Greetings from beautiful Boise, Idaho! We are Rakesh Mohan and Lance McCleve from the Idaho State Legislature’s Office of Performance Evaluations. This post discusses our office’s approach to addressing two seemingly conflicting expectations—responsiveness to and independence from sponsors and stakeholders. Instead of worrying about finding the right balance between the two, our mantra is to maximize both of these expectations.
Lesson Learned: We need more than facts and fancy analyses if we want to increase the use and impact of our evaluations—we have no choice but to be responsive to evaluation sponsors and stakeholders. However, this is never easy; especially when working in a politically charged public policy arena where evaluators are expected to be independent from sponsors and stakeholders.
The 2009 Idaho Transportation Department Performance Audit is probably the most high-stakes study we have ever done. Our success depended on how well we responded to the interests of sponsors and stakeholders. The study was requested by the legislature at a time when political tensions were high between the legislature and the governor on how to fund highway projects. Furthermore, the legislature had little confidence in the department’s abilities to manage those projects.
We worked with legislative leadership in developing the scope and securing $550,000 for the study. We identified Idaho’s governor, lieutenant governor, transportation board, and transportation department as key stakeholders. Other stakeholders included Connecting Idaho Partners (a joint venture of two engineering firms) and local highway districts. Throughout the study, we worked closely with all stakeholders. We also sought technical advice and buy-in from the state’s controller, treasurer, attorney general, executive and legislative budget directors, chief economist, and fiscal officer.
Hot Tips – Strategies for Success: In addition to conducting thorough and accurate analyses, we used the following strategies—grounded in the AEA Guiding Principles, the Program Evaluation Standards, and the Generally Accepted Government Auditing Standards—to maximize both responsiveness and independence.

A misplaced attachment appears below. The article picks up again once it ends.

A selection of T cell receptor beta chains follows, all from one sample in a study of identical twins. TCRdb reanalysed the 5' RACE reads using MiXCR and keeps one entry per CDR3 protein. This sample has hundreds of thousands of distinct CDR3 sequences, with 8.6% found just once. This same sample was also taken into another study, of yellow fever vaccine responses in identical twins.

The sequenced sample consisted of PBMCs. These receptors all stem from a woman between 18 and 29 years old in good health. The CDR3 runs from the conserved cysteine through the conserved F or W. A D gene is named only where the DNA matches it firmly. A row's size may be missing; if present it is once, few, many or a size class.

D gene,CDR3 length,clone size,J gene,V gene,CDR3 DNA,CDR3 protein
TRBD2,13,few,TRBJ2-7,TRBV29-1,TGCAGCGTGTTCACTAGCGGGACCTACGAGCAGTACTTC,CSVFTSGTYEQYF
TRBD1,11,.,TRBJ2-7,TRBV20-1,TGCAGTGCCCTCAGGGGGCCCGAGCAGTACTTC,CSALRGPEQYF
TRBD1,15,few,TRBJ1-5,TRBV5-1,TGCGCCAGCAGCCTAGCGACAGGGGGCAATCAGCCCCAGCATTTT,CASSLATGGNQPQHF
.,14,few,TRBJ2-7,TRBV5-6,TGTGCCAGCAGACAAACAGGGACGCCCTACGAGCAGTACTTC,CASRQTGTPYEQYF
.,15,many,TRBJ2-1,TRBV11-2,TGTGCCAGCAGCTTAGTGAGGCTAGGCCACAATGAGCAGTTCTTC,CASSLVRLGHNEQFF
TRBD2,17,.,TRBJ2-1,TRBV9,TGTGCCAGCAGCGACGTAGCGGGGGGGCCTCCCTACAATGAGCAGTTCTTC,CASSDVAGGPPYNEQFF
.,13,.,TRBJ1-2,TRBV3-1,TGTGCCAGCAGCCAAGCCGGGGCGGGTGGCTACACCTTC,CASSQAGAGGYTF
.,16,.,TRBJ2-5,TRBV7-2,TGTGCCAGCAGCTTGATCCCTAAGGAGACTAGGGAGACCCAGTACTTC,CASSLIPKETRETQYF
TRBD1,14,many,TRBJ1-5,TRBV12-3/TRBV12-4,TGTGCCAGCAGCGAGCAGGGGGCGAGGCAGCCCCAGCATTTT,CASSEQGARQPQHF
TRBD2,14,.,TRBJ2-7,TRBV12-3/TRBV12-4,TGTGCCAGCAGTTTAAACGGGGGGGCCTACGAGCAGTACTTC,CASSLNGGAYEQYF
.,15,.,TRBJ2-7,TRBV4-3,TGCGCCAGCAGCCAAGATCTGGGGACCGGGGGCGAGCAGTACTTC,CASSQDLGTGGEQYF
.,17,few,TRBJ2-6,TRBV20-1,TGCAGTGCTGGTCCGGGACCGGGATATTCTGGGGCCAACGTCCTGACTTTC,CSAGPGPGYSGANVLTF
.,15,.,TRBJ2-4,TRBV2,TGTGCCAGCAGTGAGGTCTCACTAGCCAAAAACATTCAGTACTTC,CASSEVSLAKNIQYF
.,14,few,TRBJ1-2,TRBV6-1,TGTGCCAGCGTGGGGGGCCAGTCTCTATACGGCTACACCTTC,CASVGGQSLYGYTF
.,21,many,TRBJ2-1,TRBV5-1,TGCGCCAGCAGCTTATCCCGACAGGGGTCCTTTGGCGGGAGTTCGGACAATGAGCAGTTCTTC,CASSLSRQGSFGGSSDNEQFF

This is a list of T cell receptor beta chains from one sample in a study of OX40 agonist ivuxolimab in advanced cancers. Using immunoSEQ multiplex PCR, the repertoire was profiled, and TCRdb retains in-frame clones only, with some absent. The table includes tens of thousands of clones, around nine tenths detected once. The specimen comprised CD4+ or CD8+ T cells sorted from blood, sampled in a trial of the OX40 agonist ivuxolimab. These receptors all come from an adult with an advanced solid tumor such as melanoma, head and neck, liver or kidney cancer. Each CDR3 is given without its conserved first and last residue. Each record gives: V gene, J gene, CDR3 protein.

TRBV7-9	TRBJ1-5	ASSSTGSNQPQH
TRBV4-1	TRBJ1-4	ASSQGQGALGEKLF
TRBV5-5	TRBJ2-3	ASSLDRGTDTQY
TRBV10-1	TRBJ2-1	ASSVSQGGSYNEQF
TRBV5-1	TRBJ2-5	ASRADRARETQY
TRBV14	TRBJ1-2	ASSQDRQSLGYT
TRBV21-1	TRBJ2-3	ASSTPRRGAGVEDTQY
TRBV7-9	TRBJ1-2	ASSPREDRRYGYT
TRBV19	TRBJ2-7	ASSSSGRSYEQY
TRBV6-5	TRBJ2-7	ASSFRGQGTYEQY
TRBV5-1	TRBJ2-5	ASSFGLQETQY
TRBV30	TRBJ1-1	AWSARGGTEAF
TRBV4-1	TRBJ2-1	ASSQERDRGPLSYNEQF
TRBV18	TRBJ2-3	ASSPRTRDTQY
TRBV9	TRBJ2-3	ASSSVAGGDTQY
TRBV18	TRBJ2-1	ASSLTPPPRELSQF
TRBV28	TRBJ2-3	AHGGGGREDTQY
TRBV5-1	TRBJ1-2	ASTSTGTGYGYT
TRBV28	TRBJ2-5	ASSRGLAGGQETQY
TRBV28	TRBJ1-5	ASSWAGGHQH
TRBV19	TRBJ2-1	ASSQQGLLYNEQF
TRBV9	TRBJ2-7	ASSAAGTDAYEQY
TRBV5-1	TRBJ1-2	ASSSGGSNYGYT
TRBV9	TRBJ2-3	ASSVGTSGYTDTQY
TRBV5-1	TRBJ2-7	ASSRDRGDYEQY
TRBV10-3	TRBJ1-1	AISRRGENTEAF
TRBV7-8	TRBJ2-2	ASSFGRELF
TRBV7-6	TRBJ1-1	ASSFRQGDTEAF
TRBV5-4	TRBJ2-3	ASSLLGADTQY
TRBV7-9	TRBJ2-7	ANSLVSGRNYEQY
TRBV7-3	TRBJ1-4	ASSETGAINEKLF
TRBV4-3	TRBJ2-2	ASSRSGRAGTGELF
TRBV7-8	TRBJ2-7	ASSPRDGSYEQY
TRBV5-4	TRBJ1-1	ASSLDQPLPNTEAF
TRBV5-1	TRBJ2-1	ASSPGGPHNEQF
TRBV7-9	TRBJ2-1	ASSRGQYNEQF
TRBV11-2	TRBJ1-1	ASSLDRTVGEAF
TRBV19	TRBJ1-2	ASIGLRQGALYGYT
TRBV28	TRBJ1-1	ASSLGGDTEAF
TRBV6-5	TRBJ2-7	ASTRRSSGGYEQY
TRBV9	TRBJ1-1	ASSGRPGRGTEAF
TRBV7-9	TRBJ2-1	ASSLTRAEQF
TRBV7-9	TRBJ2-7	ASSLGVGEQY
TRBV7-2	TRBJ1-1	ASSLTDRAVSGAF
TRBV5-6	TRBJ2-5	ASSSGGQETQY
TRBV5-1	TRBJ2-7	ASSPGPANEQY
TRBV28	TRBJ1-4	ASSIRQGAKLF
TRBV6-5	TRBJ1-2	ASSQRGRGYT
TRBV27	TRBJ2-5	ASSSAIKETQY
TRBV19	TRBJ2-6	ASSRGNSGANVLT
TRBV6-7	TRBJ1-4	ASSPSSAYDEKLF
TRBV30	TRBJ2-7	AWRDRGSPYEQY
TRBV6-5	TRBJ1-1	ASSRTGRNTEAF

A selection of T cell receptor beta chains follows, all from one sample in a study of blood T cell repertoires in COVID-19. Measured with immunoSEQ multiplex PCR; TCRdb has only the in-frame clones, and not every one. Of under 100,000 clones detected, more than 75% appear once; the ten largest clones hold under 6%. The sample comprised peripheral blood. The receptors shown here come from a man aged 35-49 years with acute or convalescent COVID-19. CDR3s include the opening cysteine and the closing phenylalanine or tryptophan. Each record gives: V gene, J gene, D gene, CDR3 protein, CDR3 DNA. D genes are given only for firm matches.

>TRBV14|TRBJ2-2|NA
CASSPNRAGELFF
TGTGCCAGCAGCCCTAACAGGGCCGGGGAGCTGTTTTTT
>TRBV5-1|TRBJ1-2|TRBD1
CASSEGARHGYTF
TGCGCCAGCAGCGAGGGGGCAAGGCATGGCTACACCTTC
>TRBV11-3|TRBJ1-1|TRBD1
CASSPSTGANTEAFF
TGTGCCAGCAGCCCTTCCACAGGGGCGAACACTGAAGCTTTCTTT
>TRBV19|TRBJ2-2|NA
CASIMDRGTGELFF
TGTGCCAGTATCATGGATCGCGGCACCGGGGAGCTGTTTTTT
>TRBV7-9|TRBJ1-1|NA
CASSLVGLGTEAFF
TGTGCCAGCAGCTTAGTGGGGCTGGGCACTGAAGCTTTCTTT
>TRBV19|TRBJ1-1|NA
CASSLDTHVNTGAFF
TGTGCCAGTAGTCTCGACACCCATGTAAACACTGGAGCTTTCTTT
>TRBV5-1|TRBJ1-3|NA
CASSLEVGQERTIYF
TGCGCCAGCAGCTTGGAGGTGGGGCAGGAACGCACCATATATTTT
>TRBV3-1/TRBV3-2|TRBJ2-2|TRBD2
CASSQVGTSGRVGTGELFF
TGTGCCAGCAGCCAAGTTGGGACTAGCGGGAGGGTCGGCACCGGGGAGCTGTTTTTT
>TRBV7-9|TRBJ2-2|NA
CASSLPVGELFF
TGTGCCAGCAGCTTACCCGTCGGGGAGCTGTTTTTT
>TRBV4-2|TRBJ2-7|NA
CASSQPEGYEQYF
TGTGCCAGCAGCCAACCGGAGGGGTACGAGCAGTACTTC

- Understand the political context by identifying key stakeholders and knowing their relationships with each other
- Establish trust with stakeholders by involving them in the evaluation and keeping the evaluation process transparent
- Disclose all conflicts of interest and avoid even the appearance of any conflicts
- Develop practical recommendations that are sensitive to socio-political and economic conditions
- Appreciate the time constraints of the sponsors and stakeholders
- Prepare a balanced report, both in content and tone
- Have a clear message and an easy-to-follow report presentation for busy policymakers and the press
These strategies helped us avoid political landmines and produce an evaluation report that was useful to both policymakers and the department. Our 2011 follow-up report discusses the impact of the evaluation.
Want to learn more about the work of the Idaho State Legislature’s Office of Program Evaluation? Considering attending session 377 or session 826 at Evaluation 2011, the American Evaluation Association’s Annual Conference this November. Do you have questions, concerns, kudos, or content to extend this aea365 contribution? Please add them in the comments section for this post on the aea365 webpage so that we may enrich our community of practice.
2 thoughts on “Rakesh Mohan and Lance McCleve on Why Evaluators Should Respond to the Interests of Sponsors and Stakeholders”
Rakesh Mohan and Lance McCleve – your posting reminded me of the days when I was doing internal audit and evaluation. Even with the independence you consulted with the key stakeholders – nice work
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